Opportunism Knocks: The (Likely) Futility Of “ZIKA” Trademark Applications

zikaAs an intellectual property attorney, I find the phenomenon of trademark opportunism to be a curious, and sometimes amusing, thing. (I don’t get out much.)  As soon as a distinct word, phrase, sound bite, or concept emerges in popular culture, some folks run straight to their computers and file a trademark application, presumably hoping to capitalize by owning some exclusive right in connection with a hot topic.

When I arrived earlier this week at the International Trademark Association (INTA) annual leadership meeting in Hollywood, Florida, I encountered Zika virus health advisory notices at the Fort Lauderdale-Hollywood International Airport.  Even though I am aware of the Zika virus, I had never encountered these notices before.  Reflecting on that experience, it occurred to me that concerns over the Zika virus probably mobilized some trademark opportunism.  Sure enough, this year more than a dozen individuals (as opposed to businesses) have filed applications to register trademarks containing the word ZIKA.

With Zika-virus-spreading mosquito anxiety growing, not surprisingly, most of the ZIKA-formative trademark applications are somehow connected to insect suppression goods, such as repellent or traps.  Of course, it is not a foregone conclusion that none of these applications were filed for legitimate business purposes.  A registration for an insect repellant mark containing the term “Zika” could be legitimately obtained.  However, in such an instance the term is likely to be considered merely descriptive and should be disclaimed apart from the mark as a whole.  Even so, as a side note, using “Zika” in this manner could subject a trademark owner to liability if it constitutes false or misleading advertising because it conveys an impression to consumers that the product is more effective against Zika-carrying mosquitoes than others and there is no evidence to substantiate this.

But what of the folks who were just jumping on what looked like a good opportunity without giving it much more thought, are these ZIKA applicants about to cash in?  Probably not.  Unfortunately, the elation of “Hurray, soon I shall be rich!” may quickly turn into “What do you mean I can’t get a refund on my application fees?”

Trademark law in the United States is unique as compared to other parts of the world.  In many countries, merely applying for and obtaining a trademark registration conveys an affirmative, exclusive right to use the registered mark in connection with the claimed goods or services, subject to some checks and balances.  In the U.S., however, one generally cannot obtain a trademark registration before a bona fide use of the mark in interstate commerce.  In certain circumstances, a U.S. registration may be based for a limited time solely upon a registration issued in another jurisdiction  rather than use, but U.S. applicants normally do not qualify for such protection.  Otherwise, the right to trademark exclusivity is perfected through use, even without a registration, although a registration does come with certain benefits like the rebuttable presumption of trademark ownership and validity.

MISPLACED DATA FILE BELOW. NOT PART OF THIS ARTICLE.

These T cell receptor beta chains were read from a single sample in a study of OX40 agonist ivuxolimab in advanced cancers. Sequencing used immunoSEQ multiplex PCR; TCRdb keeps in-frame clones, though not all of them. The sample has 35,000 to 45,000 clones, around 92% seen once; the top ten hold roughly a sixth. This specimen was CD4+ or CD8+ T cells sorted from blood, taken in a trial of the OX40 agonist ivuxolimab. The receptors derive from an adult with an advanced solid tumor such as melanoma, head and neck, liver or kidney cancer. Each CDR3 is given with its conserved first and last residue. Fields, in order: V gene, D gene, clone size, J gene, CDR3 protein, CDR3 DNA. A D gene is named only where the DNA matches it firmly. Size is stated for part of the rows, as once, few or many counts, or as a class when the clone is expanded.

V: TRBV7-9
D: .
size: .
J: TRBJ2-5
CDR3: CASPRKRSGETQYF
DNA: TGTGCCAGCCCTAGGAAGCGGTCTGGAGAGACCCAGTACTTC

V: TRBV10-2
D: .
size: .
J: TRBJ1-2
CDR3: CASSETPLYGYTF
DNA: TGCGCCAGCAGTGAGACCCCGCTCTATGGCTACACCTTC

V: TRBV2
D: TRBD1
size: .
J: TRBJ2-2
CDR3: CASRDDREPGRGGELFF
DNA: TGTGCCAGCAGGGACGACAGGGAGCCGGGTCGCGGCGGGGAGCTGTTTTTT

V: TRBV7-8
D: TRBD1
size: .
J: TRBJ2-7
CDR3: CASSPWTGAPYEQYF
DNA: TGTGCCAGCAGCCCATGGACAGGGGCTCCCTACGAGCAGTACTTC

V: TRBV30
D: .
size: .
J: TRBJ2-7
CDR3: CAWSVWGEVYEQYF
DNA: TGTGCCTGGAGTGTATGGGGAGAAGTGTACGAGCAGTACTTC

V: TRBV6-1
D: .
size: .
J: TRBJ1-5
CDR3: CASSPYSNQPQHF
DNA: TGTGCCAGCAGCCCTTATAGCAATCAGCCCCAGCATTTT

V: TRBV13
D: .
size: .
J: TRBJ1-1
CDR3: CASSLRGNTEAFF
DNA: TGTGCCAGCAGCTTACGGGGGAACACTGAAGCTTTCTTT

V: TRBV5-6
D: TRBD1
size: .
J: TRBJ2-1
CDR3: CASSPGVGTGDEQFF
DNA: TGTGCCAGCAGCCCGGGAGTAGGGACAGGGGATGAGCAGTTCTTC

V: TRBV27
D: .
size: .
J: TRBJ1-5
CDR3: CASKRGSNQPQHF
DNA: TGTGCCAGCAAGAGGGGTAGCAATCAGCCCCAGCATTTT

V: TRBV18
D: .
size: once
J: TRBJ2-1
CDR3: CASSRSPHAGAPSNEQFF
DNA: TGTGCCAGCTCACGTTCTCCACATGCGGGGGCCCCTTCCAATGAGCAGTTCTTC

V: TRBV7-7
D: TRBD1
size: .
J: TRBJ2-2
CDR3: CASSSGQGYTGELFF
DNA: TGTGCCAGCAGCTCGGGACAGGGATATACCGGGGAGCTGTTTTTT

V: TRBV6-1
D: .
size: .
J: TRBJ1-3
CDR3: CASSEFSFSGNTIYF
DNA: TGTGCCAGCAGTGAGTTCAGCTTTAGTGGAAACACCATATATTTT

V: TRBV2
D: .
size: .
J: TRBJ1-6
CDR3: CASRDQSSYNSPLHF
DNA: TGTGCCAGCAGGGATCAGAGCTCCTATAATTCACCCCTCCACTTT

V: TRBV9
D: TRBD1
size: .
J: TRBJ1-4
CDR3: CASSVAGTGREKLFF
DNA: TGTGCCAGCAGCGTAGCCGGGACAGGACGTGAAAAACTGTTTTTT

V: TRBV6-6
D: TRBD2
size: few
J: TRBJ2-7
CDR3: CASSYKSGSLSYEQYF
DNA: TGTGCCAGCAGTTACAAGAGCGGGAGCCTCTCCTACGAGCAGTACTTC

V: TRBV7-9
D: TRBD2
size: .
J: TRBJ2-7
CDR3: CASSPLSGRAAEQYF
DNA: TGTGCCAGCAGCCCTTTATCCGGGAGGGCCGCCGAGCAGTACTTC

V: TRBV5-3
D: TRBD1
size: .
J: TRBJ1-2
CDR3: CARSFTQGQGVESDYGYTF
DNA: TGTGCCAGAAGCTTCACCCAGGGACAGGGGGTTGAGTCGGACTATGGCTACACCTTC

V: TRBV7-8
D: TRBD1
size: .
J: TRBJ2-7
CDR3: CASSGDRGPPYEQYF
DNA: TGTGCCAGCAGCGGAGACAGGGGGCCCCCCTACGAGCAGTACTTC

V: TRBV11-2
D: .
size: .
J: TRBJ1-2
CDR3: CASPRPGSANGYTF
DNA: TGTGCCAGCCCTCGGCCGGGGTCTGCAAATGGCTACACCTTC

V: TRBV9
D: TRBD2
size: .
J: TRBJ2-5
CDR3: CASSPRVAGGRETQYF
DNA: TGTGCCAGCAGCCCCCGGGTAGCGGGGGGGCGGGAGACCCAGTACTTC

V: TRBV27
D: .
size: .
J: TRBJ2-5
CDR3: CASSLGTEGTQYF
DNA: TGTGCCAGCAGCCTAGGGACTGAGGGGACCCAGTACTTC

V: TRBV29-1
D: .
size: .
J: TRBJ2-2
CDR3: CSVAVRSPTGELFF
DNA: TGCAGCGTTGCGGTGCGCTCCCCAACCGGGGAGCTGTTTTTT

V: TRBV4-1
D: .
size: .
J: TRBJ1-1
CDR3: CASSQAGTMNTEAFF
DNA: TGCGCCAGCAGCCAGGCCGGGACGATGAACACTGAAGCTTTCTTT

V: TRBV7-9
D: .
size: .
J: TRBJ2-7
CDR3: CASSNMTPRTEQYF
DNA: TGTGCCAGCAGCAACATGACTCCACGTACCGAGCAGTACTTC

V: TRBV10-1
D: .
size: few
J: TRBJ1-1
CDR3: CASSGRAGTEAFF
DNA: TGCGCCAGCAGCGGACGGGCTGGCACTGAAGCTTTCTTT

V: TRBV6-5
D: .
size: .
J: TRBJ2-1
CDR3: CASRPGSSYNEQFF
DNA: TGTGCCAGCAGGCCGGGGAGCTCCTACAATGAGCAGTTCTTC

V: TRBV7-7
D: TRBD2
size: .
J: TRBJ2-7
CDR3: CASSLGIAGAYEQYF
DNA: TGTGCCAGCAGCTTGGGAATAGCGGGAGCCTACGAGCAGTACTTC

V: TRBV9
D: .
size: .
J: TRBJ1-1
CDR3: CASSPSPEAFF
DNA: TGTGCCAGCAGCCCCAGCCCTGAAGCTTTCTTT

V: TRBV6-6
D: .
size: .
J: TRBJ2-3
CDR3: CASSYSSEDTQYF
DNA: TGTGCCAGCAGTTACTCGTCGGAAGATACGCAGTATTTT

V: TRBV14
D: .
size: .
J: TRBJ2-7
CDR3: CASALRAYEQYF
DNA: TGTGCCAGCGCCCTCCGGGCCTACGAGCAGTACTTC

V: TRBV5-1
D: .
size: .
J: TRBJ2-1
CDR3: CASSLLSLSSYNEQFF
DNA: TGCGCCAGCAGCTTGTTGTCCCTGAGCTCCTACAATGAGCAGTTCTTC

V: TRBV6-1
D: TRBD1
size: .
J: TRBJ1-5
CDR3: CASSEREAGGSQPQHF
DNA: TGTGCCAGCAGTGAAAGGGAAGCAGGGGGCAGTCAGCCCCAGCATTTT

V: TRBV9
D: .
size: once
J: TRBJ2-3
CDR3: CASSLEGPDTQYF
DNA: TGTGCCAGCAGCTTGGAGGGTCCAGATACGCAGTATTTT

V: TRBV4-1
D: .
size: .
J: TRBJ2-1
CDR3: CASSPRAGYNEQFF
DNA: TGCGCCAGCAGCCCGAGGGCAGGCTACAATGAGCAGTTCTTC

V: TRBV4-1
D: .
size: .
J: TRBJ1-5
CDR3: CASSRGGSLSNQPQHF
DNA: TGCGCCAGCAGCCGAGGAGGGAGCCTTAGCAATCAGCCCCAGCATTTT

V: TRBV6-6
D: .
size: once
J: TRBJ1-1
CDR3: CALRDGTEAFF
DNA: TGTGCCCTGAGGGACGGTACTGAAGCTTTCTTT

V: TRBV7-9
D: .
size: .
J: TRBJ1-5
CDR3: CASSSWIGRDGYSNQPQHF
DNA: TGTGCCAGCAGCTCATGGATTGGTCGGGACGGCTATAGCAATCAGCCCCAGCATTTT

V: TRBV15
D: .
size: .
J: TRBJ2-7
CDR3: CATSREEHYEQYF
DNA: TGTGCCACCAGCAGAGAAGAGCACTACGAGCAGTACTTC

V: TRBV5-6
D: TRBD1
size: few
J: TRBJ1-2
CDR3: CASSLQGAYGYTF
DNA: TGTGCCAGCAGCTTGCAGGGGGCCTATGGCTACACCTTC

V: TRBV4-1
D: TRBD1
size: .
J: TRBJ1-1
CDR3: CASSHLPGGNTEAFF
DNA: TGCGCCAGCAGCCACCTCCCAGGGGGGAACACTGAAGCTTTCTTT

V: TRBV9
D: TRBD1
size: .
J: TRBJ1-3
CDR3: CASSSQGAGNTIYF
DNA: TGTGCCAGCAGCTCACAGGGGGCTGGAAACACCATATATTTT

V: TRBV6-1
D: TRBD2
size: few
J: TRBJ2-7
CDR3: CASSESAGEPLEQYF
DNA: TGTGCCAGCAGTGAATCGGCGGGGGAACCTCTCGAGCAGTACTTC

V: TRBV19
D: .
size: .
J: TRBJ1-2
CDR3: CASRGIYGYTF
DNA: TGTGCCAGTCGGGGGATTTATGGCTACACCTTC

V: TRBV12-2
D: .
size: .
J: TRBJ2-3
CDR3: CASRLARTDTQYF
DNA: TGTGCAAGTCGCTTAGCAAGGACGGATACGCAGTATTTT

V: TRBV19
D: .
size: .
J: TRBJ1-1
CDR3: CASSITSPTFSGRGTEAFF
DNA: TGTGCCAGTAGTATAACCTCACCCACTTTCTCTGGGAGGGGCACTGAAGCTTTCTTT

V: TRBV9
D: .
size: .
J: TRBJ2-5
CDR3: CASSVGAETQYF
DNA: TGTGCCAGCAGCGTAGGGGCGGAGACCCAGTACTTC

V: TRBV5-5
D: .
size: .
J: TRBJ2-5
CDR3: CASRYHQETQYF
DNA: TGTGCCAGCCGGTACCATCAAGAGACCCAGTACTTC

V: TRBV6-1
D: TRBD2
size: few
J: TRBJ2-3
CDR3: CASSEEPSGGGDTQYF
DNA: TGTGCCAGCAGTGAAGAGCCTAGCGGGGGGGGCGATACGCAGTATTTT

In the case of one of the ZIKA marks, use would mean actually selling ZIKA-branded insect repellent across state or international borders.  However, given certain government preapprovals that are need before one can sell many kinds of insect repellants, an individual with no industry experience will almost certainly not be able to commence use right away.    It is possible to file an application before using a mark in commerce via the so-called intent-to-use application, but if use is not ultimately proven, the application will simply become abandoned.

The average person, of course, is understandably not tuned into the intricacies of U.S. trademark law.  So this practice will likely continue on unabated.  Recent applications for CLINTON WORLD and STUMP FOR TRUMP have already met their demise (by the way, you can’t obtain a registration for a mark containing a famous person’s name without their permission), and applications containing ON FLEEK are no longer, in fact, on fleek.  The downside to entrepreneurial, if misguided, trademark applications is usually no greater than the loss of a few hundred dollars in Patent and Trademark Office fees.   However, one shouldn’t throw all caution to the wind.  It may amuse you to know that someone other than Gretchen Wieners tried to make SO FETCH! happen, but there were already registered FETCH marks to block the application.  In the worst-case scenario, an enterprising individual that actually uses their catchphrase mark in commerce could find themselves on the receiving end of an infringement lawsuit, which, as I understand it, is not so fetch at all.

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